Why I Hate Wal-Mart
The dishes are running, the dryer is drying, chicken is cooking, errands have been run, and I have a nice glass of Irish Cream on the rocks. Brace yourself, people. We are heading into full rant mode!
I am not going to go into any of the “it’s a giant evil corporation that treats its employees horrifically” stuff. You probably know all about that and have already decided if you agree or disagree, so I’m not going to beat a dead horse. My issues with Walmart are much more personal, and therefore make me more violent (hence the alcohol; I self-medicate).
I went to Walmart today with a list of 5 things. I bought one of them before I gave up and left. I went to my HEB for the other things instead (HEB is a Texas chain of grocery stores, and you should weep everyday that you don’t have access to one, they’re that awesome). Here’s my problems with Walmart, in no particular order:
1. People always go out of their way to block as much of the aisle as possible. Today I had to turn around on three different aisles and head back the way I came because all the inconsiderate jerks in the area moseyed over to Wally World today. I got stuck by a woman blocking an entire 4-way intersection with her cart, herself, and her children that she was carefully ignoring destroying merchandise and beating each other. Keep in mind, I was in the store for twenty minutes.
2. I had to buy a dog crate for my darling Flapjack. The display dog crates were 6 (I counted) aisles from the purchasable crates, which were on the top shelf, and uber heavy. Of course there were no employees around to help me, and even if there had been, what use is an 87 year old lady going to be? Whoever loaded the boxes over there must have been the same guy that put the Arc of the Covenant in storage, because he obviously didn’t expect it to ever come out again.
3. The price tags do not show the cost per unit. I have to have my cell phone out the whole time I’m there to figure out what’s the best deal. How am I supposed to do the math in my head to figure out how much per ounce the 63.5 ounce container is? HEB puts the price per ounce, or sometimes per count, right on the label, so you know just what you’re getting. Maybe I’m spoiled, but if so that’s just more evidence why you should campaign HEB to open one in your area.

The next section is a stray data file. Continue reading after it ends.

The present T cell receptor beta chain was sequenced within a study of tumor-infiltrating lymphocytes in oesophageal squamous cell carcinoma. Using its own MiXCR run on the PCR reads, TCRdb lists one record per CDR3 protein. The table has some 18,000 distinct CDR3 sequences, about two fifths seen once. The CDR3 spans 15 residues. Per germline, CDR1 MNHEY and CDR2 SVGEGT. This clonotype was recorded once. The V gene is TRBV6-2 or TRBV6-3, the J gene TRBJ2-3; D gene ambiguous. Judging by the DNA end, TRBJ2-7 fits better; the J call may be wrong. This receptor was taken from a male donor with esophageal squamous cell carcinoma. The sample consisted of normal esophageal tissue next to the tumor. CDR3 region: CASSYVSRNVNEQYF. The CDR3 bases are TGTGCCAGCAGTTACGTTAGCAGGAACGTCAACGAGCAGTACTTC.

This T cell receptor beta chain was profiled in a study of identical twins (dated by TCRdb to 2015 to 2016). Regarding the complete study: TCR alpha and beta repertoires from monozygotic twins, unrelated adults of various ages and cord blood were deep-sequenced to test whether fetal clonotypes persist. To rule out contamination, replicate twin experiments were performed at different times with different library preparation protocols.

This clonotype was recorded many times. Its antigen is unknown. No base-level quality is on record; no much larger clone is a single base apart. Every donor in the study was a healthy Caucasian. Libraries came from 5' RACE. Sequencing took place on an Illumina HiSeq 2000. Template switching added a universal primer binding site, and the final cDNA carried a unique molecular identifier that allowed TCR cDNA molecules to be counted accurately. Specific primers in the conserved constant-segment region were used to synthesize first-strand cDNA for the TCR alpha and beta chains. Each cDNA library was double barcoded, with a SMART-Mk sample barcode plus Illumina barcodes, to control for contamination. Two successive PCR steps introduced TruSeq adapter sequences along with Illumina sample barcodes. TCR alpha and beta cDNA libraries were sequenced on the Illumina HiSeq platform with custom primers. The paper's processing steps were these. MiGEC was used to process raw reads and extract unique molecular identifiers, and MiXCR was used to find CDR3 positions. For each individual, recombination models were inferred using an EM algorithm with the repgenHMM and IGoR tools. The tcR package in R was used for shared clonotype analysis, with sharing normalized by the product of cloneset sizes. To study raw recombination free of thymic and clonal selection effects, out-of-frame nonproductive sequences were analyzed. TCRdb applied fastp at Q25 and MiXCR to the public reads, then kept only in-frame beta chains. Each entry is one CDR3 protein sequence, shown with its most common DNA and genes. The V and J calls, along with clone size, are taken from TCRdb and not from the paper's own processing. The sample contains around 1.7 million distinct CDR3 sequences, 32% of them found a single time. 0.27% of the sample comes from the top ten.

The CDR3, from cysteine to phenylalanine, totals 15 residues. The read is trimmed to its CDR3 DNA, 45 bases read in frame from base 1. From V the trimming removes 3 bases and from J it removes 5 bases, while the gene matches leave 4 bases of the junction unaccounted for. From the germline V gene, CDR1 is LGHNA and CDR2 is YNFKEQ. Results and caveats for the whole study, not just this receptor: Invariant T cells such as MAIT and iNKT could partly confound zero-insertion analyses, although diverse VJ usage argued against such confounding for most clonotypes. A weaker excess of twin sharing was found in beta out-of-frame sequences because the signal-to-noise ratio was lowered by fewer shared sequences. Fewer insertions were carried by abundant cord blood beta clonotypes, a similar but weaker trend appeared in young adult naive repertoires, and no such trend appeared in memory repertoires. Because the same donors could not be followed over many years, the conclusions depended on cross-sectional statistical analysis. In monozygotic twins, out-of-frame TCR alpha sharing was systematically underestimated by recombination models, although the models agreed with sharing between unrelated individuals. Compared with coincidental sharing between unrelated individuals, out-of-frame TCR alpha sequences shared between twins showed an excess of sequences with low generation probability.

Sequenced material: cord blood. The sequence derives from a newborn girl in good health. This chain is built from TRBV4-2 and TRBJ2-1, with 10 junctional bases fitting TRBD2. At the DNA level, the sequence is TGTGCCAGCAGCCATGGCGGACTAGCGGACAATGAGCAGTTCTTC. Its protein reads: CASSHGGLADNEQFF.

4. The store brands were more expensive that the name brands. I looked at dish washing detergent and light bulbs, and on both of these items the store brand cost significantly more than the name brand. The light bulbs were about a dollar more, and the detergent about $0.50. They are counting on the fact that people assume the “Great Value” brand will be the cheapest option and pick it up without looking. It is totally their right to prey on the stupidity of their customers, but I’m hoping you are too clever to fall for their schemes (or at least will be aware of it now that your resident Clever Chick has pointed it out). I just don’t want any of my loyal minions to be duped!
5. I hate it!!! Something about the warehouse feeling, the chaos of the aisles, or the over-dry air inside Walmart creates some kind of visceral discomfort in me. I can’t explain it, but the second I walk in the door my shoulders tense up, and I can’t wait to be out of there. The buildings look like they should be in the USSR, holding people for thought crimes. And (at least in the one I was in today) the aisles are short and set at right angles to each other, and nothing was in any kind of logical place. Why is lotion next to pet stuff? Why are dishes next to hardware? Why is fishing gear next to party supplies? Walmart is all the things I detest: inefficiency, fake frugality (or frauxgality, as I like to call it), and clutter.
I want you all to know how hard it was for me to relive the horrors of Walmart. I did it just to save you the effort of finding out for yourselves. Now, maybe the healing can begin.